Short and Sweet: Adapting to Attention Spans of Online Audiences

By Caroline Huftalen
Former Marketing Director, 7 Stages

7 Stages began releasing production trailers during the 2015-2016 season. The first trailer we produced was for Lauren Gunderson’s The Revolutionists. It was a production that already had a following due to the playwright’s local and national name recognition, as well as the current staging at Cincinnati Playhouse gaining rave reviews.

But our question was: How do we, as an organization, set ourselves apart from that production as well as get those interested in the play who may not know who Lauren Gunderson is? We had a miniscule budget and happened upon a videographer (after putting out a major last minute fire. Oh theatre!) who got our vision and had the skill set and creative eye to take that vision and turn it into a huge social media success which translated into box office success.


Before we began putting a big focus on produced video content, we would usually get around 300 views on average for a promotional video. These promotional videos were not artful or artistically thought out. They were shots of staged scenes from the actual productions and usually not the best quality footage. When we decided to move toward a trailer model for our videos and put effort into the production of them, we saw the pay off immediately. For the trailer for The Revolutionists, the first for our new strategy, we had over 2,000 views and 27 reactions. We launched it organically at first and then did a target promotion of $10.00. The more video we did, the more views we received and we began not only reaching ticket sales goals but surpassing them. The trailer for Inside I, the production that followed The Revolutionists and ended our 2015-16 season, received close to 4,000 views. We opened our next season with The Threepenny Opera. The trailer for that production received nearly 6,000 views. All videos were boosted for under $25.00.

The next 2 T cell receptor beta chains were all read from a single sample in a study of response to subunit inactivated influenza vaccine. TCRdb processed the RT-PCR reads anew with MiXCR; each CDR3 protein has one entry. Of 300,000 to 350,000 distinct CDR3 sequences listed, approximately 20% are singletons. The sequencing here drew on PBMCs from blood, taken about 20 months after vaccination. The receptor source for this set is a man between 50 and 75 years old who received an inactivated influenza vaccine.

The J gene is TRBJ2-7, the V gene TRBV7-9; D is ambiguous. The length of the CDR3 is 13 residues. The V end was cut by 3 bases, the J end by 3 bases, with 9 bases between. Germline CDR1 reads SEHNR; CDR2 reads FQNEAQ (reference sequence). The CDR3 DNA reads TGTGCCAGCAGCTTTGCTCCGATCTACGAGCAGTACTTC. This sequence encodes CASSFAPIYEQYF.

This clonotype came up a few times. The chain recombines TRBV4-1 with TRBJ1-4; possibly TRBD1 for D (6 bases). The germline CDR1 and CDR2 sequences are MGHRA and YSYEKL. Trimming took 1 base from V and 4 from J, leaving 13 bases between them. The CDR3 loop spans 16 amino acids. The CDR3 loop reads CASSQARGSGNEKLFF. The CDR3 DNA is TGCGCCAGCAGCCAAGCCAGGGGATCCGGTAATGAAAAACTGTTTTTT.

We released trailers for each production starting with The Revolutionists and Inside I towards the end of 2015-2016 season and continued through to the 2016-2017 season with trailers for The Threepenny Opera, Krampus, and White Woman in Progress. We took the data from those trailers to see how long people were watching, who was watching, and organic versus paid reach. Along with the analytics, we tested when to be releasing these videos. For some productions, the video release was the first step in the launch of sales, or it was timed with a promotion, or we would release the video organically, see the results and when a review came in we would release the video with a minimal boosted amount alongside the new quotes raving about the production.


What we found was that the audience demographics changed by production, which was expected. What we didn’t consider was that viewers wouldn’t watch to the end. We had a hard cut off of 90 seconds or less for the trailers knowing that attention spans, especially on the internet, are incredibly low. We found that our audiences on average were watching for 10 seconds or less. Which for us was detrimental since we put all of the show/sales information at the end of the video and not the beginning. Also, for each video we did, there was an unplanned slow build to the climax of the video which was generally close to the end.

Where to now?

After seeing the time limits of viewership, it took us back to drawing board. For starters, we needed to structure the videos differently, making sure that exciting or important content was at the beginning. We needed to get rid of any drawn out intros and start in the action. Information about the production was included in the post itself on social media, but we needed to make sure that information such as title, our logo, dates, and website were all featured in the beginning and not just at the end. It also made us look at the length of each trailer. If audiences are only watching for 10 seconds then why are the videos 90 seconds? Should we condense content down to 15 seconds or less? Or release a series of trailers where the content is broken into shorter chunks of time? These are all questions that we intend to test in the coming months.

We anticipate continued experimentation and testing so that we can get the timing exactly right.


Keywords: video, social media, production trailers, data anlaytics, using data, social media metrics

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